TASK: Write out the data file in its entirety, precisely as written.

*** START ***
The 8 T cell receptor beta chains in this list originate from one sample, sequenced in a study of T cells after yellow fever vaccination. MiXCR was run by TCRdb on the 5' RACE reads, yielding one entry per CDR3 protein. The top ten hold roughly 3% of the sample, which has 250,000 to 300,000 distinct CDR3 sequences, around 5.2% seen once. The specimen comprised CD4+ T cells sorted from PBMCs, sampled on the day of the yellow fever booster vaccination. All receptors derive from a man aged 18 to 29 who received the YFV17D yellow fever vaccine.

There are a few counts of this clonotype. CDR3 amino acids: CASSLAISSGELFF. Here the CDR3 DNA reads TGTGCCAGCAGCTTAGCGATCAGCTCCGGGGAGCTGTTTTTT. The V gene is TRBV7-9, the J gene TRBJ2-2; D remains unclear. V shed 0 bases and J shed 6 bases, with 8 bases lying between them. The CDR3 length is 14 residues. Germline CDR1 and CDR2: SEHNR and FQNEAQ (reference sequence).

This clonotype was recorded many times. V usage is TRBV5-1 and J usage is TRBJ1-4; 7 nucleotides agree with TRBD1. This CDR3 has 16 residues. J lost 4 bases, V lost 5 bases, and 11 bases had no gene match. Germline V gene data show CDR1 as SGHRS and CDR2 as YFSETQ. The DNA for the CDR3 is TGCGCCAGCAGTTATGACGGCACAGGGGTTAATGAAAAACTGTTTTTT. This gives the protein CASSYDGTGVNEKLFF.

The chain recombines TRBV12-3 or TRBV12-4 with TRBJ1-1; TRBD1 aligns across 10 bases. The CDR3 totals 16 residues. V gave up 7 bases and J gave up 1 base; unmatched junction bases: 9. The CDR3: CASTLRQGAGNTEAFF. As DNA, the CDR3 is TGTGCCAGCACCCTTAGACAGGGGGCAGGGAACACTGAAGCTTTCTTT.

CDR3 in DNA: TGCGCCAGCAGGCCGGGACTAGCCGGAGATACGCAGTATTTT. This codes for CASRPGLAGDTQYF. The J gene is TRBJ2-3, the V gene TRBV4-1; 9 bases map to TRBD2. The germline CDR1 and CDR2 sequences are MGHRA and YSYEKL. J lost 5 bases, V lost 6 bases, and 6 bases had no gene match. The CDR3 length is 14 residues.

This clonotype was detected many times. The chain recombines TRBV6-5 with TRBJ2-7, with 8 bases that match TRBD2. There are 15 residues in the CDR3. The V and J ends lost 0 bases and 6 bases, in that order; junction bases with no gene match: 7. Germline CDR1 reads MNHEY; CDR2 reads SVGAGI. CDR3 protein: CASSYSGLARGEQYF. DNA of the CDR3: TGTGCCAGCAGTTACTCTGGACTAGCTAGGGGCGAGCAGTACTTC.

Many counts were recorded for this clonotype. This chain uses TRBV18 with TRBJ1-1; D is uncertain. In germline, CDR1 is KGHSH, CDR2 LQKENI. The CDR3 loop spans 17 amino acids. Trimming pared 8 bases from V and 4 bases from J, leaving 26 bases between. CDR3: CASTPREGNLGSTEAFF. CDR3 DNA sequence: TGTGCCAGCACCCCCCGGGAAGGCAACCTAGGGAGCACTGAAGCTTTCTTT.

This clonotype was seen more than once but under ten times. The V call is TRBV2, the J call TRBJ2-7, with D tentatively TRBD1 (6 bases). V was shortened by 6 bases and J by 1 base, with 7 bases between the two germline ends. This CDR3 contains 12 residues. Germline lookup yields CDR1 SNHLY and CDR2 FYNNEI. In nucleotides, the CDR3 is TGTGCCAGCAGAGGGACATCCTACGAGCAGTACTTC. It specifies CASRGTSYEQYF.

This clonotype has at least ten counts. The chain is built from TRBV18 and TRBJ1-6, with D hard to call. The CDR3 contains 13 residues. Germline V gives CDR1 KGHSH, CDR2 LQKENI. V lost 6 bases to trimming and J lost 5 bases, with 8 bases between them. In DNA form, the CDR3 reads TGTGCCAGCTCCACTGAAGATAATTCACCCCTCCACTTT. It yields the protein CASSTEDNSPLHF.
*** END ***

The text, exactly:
The 8 T cell receptor beta chains in this list originate from one sample, sequenced in a study of T cells after yellow fever vaccination. MiXCR was run by TCRdb on the 5' RACE reads, yielding one entry per CDR3 protein. The top ten hold roughly 3% of the sample, which has 250,000 to 300,000 distinct CDR3 sequences, around 5.2% seen once. The specimen comprised CD4+ T cells sorted from PBMCs, sampled on the day of the yellow fever booster vaccination. All receptors derive from a man aged 18 to 29 who received the YFV17D yellow fever vaccine.

There are a few counts of this clonotype. CDR3 amino acids: CASSLAISSGELFF. Here the CDR3 DNA reads TGTGCCAGCAGCTTAGCGATCAGCTCCGGGGAGCTGTTTTTT. The V gene is TRBV7-9, the J gene TRBJ2-2; D remains unclear. V shed 0 bases and J shed 6 bases, with 8 bases lying between them. The CDR3 length is 14 residues. Germline CDR1 and CDR2: SEHNR and FQNEAQ (reference sequence).

This clonotype was recorded many times. V usage is TRBV5-1 and J usage is TRBJ1-4; 7 nucleotides agree with TRBD1. This CDR3 has 16 residues. J lost 4 bases, V lost 5 bases, and 11 bases had no gene match. Germline V gene data show CDR1 as SGHRS and CDR2 as YFSETQ. The DNA for the CDR3 is TGCGCCAGCAGTTATGACGGCACAGGGGTTAATGAAAAACTGTTTTTT. This gives the protein CASSYDGTGVNEKLFF.

The chain recombines TRBV12-3 or TRBV12-4 with TRBJ1-1; TRBD1 aligns across 10 bases. The CDR3 totals 16 residues. V gave up 7 bases and J gave up 1 base; unmatched junction bases: 9. The CDR3: CASTLRQGAGNTEAFF. As DNA, the CDR3 is TGTGCCAGCACCCTTAGACAGGGGGCAGGGAACACTGAAGCTTTCTTT.

CDR3 in DNA: TGCGCCAGCAGGCCGGGACTAGCCGGAGATACGCAGTATTTT. This codes for CASRPGLAGDTQYF. The J gene is TRBJ2-3, the V gene TRBV4-1; 9 bases map to TRBD2. The germline CDR1 and CDR2 sequences are MGHRA and YSYEKL. J lost 5 bases, V lost 6 bases, and 6 bases had no gene match. The CDR3 length is 14 residues.

This clonotype was detected many times. The chain recombines TRBV6-5 with TRBJ2-7, with 8 bases that match TRBD2. There are 15 residues in the CDR3. The V and J ends lost 0 bases and 6 bases, in that order; junction bases with no gene match: 7. Germline CDR1 reads MNHEY; CDR2 reads SVGAGI. CDR3 protein: CASSYSGLARGEQYF. DNA of the CDR3: TGTGCCAGCAGTTACTCTGGACTAGCTAGGGGCGAGCAGTACTTC.

Many counts were recorded for this clonotype. This chain uses TRBV18 with TRBJ1-1; D is uncertain. In germline, CDR1 is KGHSH, CDR2 LQKENI. The CDR3 loop spans 17 amino acids. Trimming pared 8 bases from V and 4 bases from J, leaving 26 bases between. CDR3: CASTPREGNLGSTEAFF. CDR3 DNA sequence: TGTGCCAGCACCCCCCGGGAAGGCAACCTAGGGAGCACTGAAGCTTTCTTT.

This clonotype was seen more than once but under ten times. The V call is TRBV2, the J call TRBJ2-7, with D tentatively TRBD1 (6 bases). V was shortened by 6 bases and J by 1 base, with 7 bases between the two germline ends. This CDR3 contains 12 residues. Germline lookup yields CDR1 SNHLY and CDR2 FYNNEI. In nucleotides, the CDR3 is TGTGCCAGCAGAGGGACATCCTACGAGCAGTACTTC. It specifies CASRGTSYEQYF.

This clonotype has at least ten counts. The chain is built from TRBV18 and TRBJ1-6, with D hard to call. The CDR3 contains 13 residues. Germline V gives CDR1 KGHSH, CDR2 LQKENI. V lost 6 bases to trimming and J lost 5 bases, with 8 bases between them. In DNA form, the CDR3 reads TGTGCCAGCTCCACTGAAGATAATTCACCCCTCCACTTT. It yields the protein CASSTEDNSPLHF.